The family of Breonna Taylor is suing the Louisville Metro Police Department for allegedly withholding bodycam footage taken during the night of her death.
Taylor, 26, was fatally shot by police officers in her Louisville, Kentucky home during a botched raid in March 2020. Her death sparked protests across the US, and also saw Louisville passed Breonna’s Law, enforcing a ban on no-knock warrants.
On Wednesday, July 7, an attorney representing her family has filed a lawsuit claiming that the police department could have provided members of the public with ‘misinformation’ about the existence of bodycam footage taken before and after the botched raid.
This lawsuit, filed in Jefferson County Circuit Court, alleges that officers are withholding public records that would otherwise show whether or not there is additional body camera footage, potentially providing more information about the events which unfolded that night.
Previously, Louisville Metro police officers have denied the existence of such footage, claiming that officers had either not been wearing bodycams or had switched them off. Authorities have previously released police body camera footage from the scene in the aftermath of the shooting.
However, as per this lawsuit, which has been obtained by ABC News, several police officers involved in the fatal raid had Axon body cameras complete with upgraded systems built to signal nearby cameras to automatically record whenever a police vehicle’s light bar was activated.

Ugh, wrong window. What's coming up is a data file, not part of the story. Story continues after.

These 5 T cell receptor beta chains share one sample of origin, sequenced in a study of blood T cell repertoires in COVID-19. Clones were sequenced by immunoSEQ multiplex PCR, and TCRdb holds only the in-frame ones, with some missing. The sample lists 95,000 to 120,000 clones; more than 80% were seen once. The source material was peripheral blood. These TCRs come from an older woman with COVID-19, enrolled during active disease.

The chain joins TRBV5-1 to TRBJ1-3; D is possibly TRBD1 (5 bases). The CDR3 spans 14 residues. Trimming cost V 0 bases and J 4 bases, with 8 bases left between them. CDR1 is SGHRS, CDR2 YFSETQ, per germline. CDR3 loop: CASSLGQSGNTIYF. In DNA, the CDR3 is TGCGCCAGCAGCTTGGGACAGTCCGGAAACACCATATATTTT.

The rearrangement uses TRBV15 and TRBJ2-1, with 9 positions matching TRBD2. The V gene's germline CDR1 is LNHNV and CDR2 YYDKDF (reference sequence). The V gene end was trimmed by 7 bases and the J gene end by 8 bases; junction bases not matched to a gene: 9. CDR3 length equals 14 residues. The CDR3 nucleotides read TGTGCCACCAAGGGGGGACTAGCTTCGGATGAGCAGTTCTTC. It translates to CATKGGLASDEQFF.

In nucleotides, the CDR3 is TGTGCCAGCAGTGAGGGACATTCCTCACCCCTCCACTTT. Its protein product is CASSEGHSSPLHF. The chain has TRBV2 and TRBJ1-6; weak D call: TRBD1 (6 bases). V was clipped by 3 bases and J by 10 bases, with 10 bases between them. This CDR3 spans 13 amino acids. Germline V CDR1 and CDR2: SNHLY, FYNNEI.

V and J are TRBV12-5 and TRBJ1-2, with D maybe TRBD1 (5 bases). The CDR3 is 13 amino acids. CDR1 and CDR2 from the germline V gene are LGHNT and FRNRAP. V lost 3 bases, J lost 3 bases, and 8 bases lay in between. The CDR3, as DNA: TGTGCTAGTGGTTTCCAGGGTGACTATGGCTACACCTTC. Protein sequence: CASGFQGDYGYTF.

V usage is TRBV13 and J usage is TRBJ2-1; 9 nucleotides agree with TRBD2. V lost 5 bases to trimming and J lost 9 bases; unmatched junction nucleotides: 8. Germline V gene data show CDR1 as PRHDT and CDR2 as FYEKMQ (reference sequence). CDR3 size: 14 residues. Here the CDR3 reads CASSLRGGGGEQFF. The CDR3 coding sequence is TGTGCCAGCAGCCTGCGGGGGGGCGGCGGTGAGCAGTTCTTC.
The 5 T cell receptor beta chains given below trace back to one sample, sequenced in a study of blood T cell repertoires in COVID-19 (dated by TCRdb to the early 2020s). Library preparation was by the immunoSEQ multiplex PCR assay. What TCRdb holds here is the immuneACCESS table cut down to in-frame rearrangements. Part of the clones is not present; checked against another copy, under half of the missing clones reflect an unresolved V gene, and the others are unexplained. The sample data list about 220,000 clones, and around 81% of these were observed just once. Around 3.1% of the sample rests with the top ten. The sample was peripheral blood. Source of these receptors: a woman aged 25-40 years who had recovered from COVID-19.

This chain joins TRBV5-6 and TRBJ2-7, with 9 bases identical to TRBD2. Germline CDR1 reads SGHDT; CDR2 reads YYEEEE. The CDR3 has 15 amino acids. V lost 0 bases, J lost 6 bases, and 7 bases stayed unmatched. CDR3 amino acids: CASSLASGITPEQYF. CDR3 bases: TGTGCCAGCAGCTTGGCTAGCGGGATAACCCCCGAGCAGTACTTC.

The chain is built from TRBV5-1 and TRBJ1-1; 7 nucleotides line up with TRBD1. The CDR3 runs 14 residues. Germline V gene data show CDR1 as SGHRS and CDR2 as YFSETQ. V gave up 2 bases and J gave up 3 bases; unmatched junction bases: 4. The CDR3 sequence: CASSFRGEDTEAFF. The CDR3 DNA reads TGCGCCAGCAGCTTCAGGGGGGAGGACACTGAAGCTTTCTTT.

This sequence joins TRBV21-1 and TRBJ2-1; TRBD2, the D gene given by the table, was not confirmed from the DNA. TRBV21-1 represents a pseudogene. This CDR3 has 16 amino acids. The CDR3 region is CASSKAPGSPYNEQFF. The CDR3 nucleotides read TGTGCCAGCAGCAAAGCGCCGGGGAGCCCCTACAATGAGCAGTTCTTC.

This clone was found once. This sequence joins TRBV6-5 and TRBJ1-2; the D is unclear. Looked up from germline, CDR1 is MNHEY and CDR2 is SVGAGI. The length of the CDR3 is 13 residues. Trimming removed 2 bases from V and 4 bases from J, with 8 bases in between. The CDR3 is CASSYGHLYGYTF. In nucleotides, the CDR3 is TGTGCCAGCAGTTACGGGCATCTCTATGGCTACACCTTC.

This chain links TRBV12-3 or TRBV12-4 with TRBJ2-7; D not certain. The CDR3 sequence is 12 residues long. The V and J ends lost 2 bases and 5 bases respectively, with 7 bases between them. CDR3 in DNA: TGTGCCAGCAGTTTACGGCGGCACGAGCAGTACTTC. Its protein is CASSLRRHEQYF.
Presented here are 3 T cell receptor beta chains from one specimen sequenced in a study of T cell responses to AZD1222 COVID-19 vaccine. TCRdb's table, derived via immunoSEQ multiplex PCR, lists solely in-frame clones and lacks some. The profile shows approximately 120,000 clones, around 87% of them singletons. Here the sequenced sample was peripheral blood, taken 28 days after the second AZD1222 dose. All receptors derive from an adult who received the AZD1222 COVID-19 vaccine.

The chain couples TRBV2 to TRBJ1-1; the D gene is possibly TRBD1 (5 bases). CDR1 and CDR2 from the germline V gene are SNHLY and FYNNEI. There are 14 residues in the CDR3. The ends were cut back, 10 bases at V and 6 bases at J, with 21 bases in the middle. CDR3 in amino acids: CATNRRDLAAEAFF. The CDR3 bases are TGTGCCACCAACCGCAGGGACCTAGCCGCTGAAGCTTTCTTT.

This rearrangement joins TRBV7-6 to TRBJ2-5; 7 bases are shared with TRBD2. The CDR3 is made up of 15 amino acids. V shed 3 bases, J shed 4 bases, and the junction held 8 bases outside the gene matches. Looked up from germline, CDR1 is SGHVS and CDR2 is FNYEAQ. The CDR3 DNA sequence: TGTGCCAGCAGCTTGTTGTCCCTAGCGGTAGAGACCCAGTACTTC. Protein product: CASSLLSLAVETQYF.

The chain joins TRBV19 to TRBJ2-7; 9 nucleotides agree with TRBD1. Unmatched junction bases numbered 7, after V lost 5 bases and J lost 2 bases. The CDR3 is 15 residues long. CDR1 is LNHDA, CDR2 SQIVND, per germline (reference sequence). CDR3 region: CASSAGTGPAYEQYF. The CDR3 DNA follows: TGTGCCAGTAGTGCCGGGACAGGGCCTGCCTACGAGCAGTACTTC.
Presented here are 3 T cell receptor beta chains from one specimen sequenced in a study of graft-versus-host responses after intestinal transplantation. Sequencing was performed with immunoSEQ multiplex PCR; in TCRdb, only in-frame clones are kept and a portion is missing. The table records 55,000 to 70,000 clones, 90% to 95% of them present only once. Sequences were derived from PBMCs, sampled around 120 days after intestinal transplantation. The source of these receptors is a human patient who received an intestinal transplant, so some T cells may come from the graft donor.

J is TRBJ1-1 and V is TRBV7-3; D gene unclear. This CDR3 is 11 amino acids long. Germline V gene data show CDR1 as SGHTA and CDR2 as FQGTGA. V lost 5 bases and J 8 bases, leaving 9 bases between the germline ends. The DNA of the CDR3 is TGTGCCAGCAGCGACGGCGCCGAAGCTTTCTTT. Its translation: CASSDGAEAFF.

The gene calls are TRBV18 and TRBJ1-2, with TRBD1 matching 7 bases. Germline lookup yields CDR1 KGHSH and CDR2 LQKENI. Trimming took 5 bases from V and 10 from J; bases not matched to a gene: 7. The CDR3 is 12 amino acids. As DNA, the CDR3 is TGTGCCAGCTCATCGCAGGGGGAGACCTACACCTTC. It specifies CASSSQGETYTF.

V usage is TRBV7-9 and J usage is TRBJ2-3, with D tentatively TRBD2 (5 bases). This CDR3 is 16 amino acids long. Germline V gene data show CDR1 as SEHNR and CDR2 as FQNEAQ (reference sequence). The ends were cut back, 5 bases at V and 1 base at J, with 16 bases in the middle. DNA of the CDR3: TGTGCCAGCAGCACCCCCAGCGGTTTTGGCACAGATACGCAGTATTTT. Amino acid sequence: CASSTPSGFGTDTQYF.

Th suit claims that ‘most of the vehicles’ that night had light bars activated, including ‘at least one of the responding LMPD members’ involved in the raid. Furthermore, ‘dozens of other LMPD members’ who responded to the scene came with police vehicles had light bars that had been activated at some point.
According to the suit:
Simply put, it would have been difficult for most of the LMPD members with body cameras … to not have had their Axon body cameras activated at one point or another.
Even those who may have left cameras in vehicles or other locations should have been activated to an event mode from a buffering mode, so long as the camera was within range of Signal unit.
Going forward, the Taylor family’s attorney, Sam Aguiar, is requesting that the police department be ordered to release body cam information in accordance with Kentucky’s Open Records Act, telling ABC News, The public has a right to the records’.
If you have been affected by any of the issues in this article and wish to speak to someone in confidence, contact Stop Hate UK by visiting their website www.stophateuk.org/talk
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